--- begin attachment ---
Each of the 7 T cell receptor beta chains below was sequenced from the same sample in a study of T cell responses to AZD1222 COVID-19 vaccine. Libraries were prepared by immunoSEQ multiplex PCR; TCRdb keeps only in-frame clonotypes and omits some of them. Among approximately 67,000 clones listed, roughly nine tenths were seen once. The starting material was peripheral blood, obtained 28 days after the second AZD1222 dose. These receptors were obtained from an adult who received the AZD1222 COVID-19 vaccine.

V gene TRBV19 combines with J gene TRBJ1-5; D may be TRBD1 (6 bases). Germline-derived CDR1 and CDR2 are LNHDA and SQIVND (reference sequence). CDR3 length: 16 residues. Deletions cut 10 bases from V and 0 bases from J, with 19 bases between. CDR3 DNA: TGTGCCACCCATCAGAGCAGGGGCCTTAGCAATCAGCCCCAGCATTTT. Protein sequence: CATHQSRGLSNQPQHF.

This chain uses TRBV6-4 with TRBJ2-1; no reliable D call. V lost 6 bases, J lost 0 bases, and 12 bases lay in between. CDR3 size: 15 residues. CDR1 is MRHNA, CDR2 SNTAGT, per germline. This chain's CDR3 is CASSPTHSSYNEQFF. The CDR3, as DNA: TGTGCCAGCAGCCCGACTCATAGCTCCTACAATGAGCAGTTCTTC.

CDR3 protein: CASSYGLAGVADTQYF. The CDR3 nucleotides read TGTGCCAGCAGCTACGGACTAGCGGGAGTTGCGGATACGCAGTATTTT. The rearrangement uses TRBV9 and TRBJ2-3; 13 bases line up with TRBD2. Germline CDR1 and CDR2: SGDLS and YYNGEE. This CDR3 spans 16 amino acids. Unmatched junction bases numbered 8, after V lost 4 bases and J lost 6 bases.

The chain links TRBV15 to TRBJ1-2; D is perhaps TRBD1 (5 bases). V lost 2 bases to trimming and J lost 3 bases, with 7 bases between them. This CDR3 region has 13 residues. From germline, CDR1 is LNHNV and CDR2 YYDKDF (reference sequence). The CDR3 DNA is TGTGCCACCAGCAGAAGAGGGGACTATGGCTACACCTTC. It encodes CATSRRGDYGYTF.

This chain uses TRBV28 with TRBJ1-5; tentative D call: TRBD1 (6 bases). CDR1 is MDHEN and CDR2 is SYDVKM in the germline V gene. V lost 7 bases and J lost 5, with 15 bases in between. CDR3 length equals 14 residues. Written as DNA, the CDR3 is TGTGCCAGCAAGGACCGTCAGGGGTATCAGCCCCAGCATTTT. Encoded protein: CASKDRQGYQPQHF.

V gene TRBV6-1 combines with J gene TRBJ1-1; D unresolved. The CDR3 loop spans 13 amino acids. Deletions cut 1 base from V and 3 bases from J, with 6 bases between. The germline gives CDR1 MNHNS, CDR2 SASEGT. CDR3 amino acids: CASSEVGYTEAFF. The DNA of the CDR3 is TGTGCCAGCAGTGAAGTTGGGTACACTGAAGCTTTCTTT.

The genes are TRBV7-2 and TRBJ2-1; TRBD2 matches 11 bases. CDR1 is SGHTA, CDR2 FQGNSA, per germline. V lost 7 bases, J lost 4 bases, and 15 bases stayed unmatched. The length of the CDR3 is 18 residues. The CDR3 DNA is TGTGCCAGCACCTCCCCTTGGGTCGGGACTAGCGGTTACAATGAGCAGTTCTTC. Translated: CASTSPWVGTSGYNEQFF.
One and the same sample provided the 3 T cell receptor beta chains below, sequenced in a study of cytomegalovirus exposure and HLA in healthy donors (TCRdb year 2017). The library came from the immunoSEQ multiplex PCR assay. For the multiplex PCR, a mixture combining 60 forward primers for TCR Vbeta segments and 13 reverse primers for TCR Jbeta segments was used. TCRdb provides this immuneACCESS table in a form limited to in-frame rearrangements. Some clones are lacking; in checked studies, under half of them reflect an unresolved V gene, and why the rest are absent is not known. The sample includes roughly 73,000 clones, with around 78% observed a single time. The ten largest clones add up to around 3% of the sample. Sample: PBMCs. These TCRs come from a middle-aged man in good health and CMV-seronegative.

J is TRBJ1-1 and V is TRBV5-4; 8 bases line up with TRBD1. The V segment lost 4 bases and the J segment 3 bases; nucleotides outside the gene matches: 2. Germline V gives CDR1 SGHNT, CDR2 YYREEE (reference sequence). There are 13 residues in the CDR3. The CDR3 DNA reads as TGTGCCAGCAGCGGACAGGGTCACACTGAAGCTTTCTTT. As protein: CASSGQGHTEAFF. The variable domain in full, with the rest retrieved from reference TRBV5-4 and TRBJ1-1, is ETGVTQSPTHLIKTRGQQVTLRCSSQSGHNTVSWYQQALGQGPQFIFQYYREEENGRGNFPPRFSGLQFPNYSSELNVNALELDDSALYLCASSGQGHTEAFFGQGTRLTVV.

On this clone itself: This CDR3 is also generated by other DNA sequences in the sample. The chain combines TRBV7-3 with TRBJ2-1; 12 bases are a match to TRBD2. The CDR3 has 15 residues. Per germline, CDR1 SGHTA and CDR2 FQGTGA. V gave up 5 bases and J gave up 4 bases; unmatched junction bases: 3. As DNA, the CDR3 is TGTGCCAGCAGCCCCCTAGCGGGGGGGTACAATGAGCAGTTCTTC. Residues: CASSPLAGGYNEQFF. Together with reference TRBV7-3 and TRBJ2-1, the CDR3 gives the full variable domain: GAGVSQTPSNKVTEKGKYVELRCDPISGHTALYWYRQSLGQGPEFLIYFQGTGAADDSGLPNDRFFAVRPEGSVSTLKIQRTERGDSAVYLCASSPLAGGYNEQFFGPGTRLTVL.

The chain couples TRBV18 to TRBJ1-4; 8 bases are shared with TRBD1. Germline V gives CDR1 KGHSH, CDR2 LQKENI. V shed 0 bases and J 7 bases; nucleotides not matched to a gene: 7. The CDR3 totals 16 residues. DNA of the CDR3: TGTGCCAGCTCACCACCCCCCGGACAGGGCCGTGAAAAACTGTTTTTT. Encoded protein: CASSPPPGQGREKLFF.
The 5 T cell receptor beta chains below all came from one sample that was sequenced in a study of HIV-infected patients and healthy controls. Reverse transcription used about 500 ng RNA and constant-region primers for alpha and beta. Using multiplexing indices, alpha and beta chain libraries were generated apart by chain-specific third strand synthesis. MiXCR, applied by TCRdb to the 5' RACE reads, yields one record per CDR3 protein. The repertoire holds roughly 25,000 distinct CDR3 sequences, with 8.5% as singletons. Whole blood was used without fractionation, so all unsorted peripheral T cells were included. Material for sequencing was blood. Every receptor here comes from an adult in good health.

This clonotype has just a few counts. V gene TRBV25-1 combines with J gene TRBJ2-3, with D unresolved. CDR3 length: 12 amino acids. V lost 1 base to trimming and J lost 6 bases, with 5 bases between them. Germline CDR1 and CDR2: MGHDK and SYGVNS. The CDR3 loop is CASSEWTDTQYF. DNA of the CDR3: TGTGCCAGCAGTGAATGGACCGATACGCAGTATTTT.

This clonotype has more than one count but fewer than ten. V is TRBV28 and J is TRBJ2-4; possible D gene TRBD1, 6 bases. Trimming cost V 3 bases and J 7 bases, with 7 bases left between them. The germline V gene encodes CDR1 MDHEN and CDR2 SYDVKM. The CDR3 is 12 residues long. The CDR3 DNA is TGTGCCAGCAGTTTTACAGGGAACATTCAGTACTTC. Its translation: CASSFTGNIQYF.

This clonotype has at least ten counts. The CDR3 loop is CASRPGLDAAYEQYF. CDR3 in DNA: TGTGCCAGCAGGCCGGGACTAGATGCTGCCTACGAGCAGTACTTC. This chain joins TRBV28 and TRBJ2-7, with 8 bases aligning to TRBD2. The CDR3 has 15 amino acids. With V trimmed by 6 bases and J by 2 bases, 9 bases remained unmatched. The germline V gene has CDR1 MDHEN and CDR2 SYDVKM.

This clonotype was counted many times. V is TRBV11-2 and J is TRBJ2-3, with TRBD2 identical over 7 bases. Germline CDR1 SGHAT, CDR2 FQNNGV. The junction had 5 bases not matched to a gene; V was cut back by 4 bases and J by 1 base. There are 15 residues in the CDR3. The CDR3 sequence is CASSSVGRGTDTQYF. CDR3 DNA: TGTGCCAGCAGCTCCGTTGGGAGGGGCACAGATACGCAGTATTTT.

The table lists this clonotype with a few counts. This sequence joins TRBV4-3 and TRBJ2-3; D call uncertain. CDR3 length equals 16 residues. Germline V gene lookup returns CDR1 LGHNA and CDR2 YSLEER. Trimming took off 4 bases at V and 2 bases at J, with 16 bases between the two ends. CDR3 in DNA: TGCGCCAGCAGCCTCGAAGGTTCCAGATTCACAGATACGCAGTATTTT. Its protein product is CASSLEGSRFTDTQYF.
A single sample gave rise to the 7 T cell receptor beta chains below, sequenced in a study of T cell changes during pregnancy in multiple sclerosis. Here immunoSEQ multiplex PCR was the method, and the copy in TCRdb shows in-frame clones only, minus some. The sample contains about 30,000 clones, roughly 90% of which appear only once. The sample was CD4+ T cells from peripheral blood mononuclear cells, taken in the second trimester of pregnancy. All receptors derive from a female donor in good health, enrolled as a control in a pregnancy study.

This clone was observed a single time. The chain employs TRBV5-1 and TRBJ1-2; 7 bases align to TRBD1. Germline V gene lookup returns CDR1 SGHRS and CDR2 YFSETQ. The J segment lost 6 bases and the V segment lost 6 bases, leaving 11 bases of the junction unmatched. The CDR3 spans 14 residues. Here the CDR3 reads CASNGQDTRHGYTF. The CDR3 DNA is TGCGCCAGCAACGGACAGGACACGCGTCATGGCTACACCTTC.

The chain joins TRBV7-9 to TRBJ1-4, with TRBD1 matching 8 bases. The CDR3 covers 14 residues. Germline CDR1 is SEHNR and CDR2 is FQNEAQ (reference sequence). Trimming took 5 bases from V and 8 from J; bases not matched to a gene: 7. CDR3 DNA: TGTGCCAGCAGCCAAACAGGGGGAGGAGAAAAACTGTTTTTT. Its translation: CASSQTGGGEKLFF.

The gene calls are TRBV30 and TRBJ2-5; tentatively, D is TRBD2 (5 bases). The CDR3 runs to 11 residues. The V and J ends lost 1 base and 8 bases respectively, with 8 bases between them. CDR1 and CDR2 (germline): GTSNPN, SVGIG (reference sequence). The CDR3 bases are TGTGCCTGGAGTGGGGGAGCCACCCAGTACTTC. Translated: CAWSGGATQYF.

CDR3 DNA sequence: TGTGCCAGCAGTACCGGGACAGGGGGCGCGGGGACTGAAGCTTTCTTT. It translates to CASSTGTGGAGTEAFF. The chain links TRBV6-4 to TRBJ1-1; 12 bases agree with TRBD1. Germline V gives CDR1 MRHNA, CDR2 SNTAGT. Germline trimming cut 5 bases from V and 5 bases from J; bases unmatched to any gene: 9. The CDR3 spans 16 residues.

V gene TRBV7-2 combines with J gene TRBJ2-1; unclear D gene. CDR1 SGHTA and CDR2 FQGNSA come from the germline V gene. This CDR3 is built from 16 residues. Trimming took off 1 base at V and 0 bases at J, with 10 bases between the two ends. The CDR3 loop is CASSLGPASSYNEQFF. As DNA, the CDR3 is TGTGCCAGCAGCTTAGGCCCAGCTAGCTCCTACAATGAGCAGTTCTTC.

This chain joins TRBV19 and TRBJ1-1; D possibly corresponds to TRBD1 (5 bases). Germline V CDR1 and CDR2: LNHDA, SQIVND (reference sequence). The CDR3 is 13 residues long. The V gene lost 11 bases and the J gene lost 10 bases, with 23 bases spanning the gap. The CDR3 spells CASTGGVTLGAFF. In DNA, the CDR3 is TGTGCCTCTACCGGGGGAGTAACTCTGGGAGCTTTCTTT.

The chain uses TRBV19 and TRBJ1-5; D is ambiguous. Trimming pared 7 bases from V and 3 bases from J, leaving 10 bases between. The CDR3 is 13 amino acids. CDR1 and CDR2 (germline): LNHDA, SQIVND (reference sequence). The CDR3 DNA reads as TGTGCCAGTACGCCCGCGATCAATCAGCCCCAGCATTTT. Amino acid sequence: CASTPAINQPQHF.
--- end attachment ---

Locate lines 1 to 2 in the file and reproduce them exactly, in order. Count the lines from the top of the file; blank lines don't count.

Each of the 7 T cell receptor beta chains below was sequenced from the same sample in a study of T cell responses to AZD1222 COVID-19 vaccine. Libraries were prepared by immunoSEQ multiplex PCR; TCRdb keeps only in-frame clonotypes and omits some of them. Among approximately 67,000 clones listed, roughly nine tenths were seen once. The starting material was peripheral blood, obtained 28 days after the second AZD1222 dose. These receptors were obtained from an adult who received the AZD1222 COVID-19 vaccine.

V gene TRBV19 combines with J gene TRBJ1-5; D may be TRBD1 (6 bases). Germline-derived CDR1 and CDR2 are LNHDA and SQIVND (reference sequence). CDR3 length: 16 residues. Deletions cut 10 bases from V and 0 bases from J, with 19 bases between. CDR3 DNA: TGTGCCACCCATCAGAGCAGGGGCCTTAGCAATCAGCCCCAGCATTTT. Protein sequence: CATHQSRGLSNQPQHF.